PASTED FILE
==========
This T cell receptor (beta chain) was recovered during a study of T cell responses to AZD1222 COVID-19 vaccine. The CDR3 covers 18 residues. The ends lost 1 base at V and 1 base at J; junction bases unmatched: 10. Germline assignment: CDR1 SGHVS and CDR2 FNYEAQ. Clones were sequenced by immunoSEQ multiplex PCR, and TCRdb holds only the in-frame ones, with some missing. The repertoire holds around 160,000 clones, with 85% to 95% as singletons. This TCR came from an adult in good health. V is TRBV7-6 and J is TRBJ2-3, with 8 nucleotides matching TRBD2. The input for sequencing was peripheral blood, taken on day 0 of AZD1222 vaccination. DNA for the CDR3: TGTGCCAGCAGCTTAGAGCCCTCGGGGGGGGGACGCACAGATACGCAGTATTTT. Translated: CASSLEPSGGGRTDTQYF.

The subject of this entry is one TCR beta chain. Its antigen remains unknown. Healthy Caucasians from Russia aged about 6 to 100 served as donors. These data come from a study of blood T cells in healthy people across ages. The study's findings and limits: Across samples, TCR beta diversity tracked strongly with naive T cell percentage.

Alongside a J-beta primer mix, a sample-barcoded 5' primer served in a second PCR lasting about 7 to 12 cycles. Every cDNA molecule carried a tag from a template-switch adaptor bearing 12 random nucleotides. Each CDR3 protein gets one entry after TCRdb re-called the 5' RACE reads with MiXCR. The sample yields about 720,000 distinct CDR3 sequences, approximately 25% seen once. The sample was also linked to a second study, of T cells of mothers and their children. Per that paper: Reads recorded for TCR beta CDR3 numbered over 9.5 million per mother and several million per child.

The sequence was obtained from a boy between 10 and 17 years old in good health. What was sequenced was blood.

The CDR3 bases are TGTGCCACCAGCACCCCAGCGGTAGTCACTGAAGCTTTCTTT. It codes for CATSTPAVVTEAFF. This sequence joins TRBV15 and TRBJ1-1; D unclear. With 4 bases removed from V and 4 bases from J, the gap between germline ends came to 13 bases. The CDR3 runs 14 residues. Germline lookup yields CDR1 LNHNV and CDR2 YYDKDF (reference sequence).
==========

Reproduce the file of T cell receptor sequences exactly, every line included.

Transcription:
This T cell receptor (beta chain) was recovered during a study of T cell responses to AZD1222 COVID-19 vaccine. The CDR3 covers 18 residues. The ends lost 1 base at V and 1 base at J; junction bases unmatched: 10. Germline assignment: CDR1 SGHVS and CDR2 FNYEAQ. Clones were sequenced by immunoSEQ multiplex PCR, and TCRdb holds only the in-frame ones, with some missing. The repertoire holds around 160,000 clones, with 85% to 95% as singletons. This TCR came from an adult in good health. V is TRBV7-6 and J is TRBJ2-3, with 8 nucleotides matching TRBD2. The input for sequencing was peripheral blood, taken on day 0 of AZD1222 vaccination. DNA for the CDR3: TGTGCCAGCAGCTTAGAGCCCTCGGGGGGGGGACGCACAGATACGCAGTATTTT. Translated: CASSLEPSGGGRTDTQYF.

The subject of this entry is one TCR beta chain. Its antigen remains unknown. Healthy Caucasians from Russia aged about 6 to 100 served as donors. These data come from a study of blood T cells in healthy people across ages. The study's findings and limits: Across samples, TCR beta diversity tracked strongly with naive T cell percentage.

Alongside a J-beta primer mix, a sample-barcoded 5' primer served in a second PCR lasting about 7 to 12 cycles. Every cDNA molecule carried a tag from a template-switch adaptor bearing 12 random nucleotides. Each CDR3 protein gets one entry after TCRdb re-called the 5' RACE reads with MiXCR. The sample yields about 720,000 distinct CDR3 sequences, approximately 25% seen once. The sample was also linked to a second study, of T cells of mothers and their children. Per that paper: Reads recorded for TCR beta CDR3 numbered over 9.5 million per mother and several million per child.

The sequence was obtained from a boy between 10 and 17 years old in good health. What was sequenced was blood.

The CDR3 bases are TGTGCCACCAGCACCCCAGCGGTAGTCACTGAAGCTTTCTTT. It codes for CATSTPAVVTEAFF. This sequence joins TRBV15 and TRBJ1-1; D unclear. With 4 bases removed from V and 4 bases from J, the gap between germline ends came to 13 bases. The CDR3 runs 14 residues. Germline lookup yields CDR1 LNHNV and CDR2 YYDKDF (reference sequence).